My husband is 74 and has been diagnosed with Alzheimer’s for 4 1/2 years. He is physically very healthy. No memory of anything he does or I say. On Exelon patch and Namenda XR and low dose of Seraquel for anger management the past 2 years. It has worked and he has been happy and agreeable to anything. He thanks me for all I do, etc, however, this last week, the anger has returned (he was not an angry person before). He is not angry at anyone but pounds his fists on the counter and yells loudly, mostly curse words. I don’t know what to do. Neither our doctor or neurologist want to raise the dosage of Seraquel. Please advise.

I like the fact your physicians do not want to up your husband’s dose of the Seroquel. It sounds like you have discussed your husband’s changes with them and they should have reminded you that the Exelon Patch and Namenda XR do not and will not alter the trajectory of the disease. They may be utilized to hold off some symptoms for a while, but they won’t change the course of decline. It also states in the information given to patients that these medications are ineffective after a few years and it sounds like this might be the case with your husband. I would discuss this further with them.

Unfortunately some patients tend to get agitated and develop outbursts which can be scary for all involved. Please keep in mind that these outbursts could be due to changes your husband is feeling within himself and it is scary to not be able to control your mind as you once did. He is probably frustrated, scared and feels as if he is losing himself.

Even knowing all of this, it can be quite difficult for you to watch as he pounds the table and shouts out things you probably never heard in all of your years together. Sometimes distractions can help calm people down. Soft, classical music may help as well as a therapy dog. Try keeping to a schedule each day and track his outbursts to see if there are any triggers you can eliminate from your home.

By learning what could be a cause, you might recognize when he is getting to the point he can’t control his anger and you might be able to direct him in a different path. I highly recommend keeping in communication with his doctors and if you ever feel unsafe, you may need to consider increasing his dosage of Seroquel, or possibly switching to another medication.

6 thoughts on “Any advice on how to minimize aggression and anger behaviors?

  • anon

    It’s time for very serious talk with doctors and medication adjustments. When it’s to this point, it’s usually only a matter of time before they start randomly swinging and become violent. There is usually no way to make them understand or control the behavior easily.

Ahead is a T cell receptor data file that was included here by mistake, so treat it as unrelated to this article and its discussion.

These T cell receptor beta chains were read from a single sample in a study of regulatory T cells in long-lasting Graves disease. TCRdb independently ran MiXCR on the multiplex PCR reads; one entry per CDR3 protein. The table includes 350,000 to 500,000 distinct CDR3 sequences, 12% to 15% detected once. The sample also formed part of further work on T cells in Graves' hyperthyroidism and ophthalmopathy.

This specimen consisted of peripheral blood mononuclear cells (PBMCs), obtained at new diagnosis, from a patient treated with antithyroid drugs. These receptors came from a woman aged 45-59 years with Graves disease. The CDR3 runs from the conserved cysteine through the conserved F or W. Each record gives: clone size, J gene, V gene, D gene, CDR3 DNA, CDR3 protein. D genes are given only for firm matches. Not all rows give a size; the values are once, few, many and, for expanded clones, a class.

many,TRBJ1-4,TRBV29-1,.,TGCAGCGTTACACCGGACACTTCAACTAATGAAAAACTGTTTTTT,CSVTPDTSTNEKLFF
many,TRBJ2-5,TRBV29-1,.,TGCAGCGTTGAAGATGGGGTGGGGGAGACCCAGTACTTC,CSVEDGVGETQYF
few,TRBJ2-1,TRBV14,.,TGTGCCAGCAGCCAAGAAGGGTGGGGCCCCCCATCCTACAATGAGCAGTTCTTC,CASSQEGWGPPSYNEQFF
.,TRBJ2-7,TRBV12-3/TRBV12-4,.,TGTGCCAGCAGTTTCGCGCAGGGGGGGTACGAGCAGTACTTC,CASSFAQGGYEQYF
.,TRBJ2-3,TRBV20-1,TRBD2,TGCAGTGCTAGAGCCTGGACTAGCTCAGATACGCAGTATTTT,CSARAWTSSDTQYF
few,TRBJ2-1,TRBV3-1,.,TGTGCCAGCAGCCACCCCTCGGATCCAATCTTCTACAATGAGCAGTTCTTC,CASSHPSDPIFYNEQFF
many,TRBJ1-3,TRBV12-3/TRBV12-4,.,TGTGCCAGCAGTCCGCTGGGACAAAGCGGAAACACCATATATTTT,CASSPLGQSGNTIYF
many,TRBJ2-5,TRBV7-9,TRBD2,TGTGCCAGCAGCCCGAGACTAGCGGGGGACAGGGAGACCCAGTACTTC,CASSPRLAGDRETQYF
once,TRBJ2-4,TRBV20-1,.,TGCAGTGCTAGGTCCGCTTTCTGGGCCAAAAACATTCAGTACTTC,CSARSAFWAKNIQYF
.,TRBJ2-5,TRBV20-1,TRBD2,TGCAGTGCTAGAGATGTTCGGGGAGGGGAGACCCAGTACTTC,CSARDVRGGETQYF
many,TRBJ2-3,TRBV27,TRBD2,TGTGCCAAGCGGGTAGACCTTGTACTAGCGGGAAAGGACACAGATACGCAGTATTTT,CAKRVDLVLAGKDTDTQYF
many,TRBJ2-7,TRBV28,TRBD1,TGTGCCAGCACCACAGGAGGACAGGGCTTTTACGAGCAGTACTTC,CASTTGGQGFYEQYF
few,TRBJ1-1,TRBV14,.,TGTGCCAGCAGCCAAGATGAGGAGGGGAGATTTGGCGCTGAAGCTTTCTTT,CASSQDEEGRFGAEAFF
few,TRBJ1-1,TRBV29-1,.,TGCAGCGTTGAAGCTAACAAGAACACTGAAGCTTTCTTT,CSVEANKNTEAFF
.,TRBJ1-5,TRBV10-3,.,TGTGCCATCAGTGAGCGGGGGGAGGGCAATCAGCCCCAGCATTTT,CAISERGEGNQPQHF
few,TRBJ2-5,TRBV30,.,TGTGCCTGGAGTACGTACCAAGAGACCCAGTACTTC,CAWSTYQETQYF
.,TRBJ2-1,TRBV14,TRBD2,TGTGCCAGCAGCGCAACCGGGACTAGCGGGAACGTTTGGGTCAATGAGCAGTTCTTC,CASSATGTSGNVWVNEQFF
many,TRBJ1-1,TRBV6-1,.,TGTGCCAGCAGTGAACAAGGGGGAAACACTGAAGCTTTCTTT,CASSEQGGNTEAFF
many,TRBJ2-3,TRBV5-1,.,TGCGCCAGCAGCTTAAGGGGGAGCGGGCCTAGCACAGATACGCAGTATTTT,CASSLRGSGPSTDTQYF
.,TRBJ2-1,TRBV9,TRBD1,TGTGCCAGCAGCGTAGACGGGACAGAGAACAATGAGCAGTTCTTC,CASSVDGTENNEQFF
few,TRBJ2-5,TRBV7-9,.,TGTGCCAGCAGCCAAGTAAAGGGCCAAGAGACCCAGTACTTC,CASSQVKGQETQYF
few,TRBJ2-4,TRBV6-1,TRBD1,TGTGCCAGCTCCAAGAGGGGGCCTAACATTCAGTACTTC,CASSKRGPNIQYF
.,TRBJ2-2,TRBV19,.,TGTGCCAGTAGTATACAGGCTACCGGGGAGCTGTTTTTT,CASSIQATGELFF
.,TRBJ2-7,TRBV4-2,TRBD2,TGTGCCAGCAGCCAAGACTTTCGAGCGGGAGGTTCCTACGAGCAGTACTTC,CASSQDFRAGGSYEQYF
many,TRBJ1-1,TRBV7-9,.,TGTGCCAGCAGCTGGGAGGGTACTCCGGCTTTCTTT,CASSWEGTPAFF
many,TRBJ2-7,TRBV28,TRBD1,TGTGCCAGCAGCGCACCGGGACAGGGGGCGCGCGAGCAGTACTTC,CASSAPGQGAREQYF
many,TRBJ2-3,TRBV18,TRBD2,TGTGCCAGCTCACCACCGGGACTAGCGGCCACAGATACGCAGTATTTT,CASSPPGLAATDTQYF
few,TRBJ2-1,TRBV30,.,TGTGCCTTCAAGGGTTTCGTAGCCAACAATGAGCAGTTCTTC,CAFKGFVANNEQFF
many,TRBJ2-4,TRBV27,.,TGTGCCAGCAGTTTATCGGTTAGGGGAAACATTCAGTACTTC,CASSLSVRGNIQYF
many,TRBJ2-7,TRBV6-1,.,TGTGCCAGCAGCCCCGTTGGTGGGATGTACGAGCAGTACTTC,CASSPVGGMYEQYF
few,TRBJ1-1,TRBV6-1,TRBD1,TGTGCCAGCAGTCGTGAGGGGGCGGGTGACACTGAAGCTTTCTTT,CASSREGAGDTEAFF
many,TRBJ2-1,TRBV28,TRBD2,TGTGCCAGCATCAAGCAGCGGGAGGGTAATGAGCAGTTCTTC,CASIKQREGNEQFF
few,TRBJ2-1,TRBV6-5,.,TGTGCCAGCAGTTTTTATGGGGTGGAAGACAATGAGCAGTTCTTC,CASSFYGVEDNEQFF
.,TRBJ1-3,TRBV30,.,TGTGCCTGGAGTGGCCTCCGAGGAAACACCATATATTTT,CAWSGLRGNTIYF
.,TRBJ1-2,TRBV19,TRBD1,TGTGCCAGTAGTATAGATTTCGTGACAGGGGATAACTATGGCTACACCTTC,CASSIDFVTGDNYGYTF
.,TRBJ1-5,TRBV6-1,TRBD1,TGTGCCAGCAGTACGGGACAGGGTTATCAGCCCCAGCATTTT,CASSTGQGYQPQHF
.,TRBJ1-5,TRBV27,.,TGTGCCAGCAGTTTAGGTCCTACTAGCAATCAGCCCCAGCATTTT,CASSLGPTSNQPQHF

Our neurologist and primary were clueless. It is NOT their field! Our psych was invaluable.
    You may be forced into nursing home placement.
    Don’t wait. Get second opinions. He should be seeing a psychiatrist who is familiar with dementia and medications.

  • Amie

    Your husband may be suffering from a bladder infection. A negative change of behavior can be due to health issues, and a lot of time bladder infections. Is there a time of day/night when the difficult behaviors arise (possible sun downing)? Playing music your loved one likes, providing enough light in the house during the day, avoiding over-stimulation of your loved one (no loud noises and too many people around), making sure your loved one is drinking enough water, and trying to find ways to mentally stimulate your them can help with undesirable behavior.

  • Nancy Carraway

    My husband was also having angry outbursts
    He is on Depakote which has seemed to help
    Recently it was increased because he was becoming more aggressive
    Depakote is a mood stabilizer
    My husband was diagnosed 4 yrs ago and is otherwise healthy but is memory has greatly declined this year
    He was recently taken off Namenda but remains on
    Aricept

  • Carolyn M Chudy

    My husband gets upset when he doesn’t like what is going on. He doesn’t see a Doctor anymore, did not like what he had to say. he is taking Zoloft to stay calm most of the time. When he becomes to angry I used to argue but since then I walk away and go to another room, that eventually gets him calmer. It does help.

  • margaret Janssen

    My husband who is 85 yrs. and has vascular dementia recently starts pounding on the table and gets very angry, especially if he can’t get his hockey, he really scares me and puts this very ugly face on which makes it really worse. I have tried to calm him down but it makes him worse. Maybe I should just walk out of the rood. He also has taken a dislike to my son-in-law and shows it. It is so hard. We are living for the moment with my daughter as I broke my spine last year and am having physio therepy. I cry so much , it is so painful to see my husband like this.

  • Liz

    For 4 years I was told the violent outburst are normal with Alz. A fractured neck (thrown into a wall ), both my hands crushed, police at the house several times.Then,in January 2016, I was thrown accross the room and it dislocated the miniscus in my knee, (I get cortizone shots and limp) In March I was in the ER room with symptoms of a heart attack.Our Dr. told us my husband has ” Frontal Lobe Dementia: Behavioral”, and started him on Risperidone. He slept through the night, and became kind towards me.We had to up the dose Feb.2017, but it is working for now!

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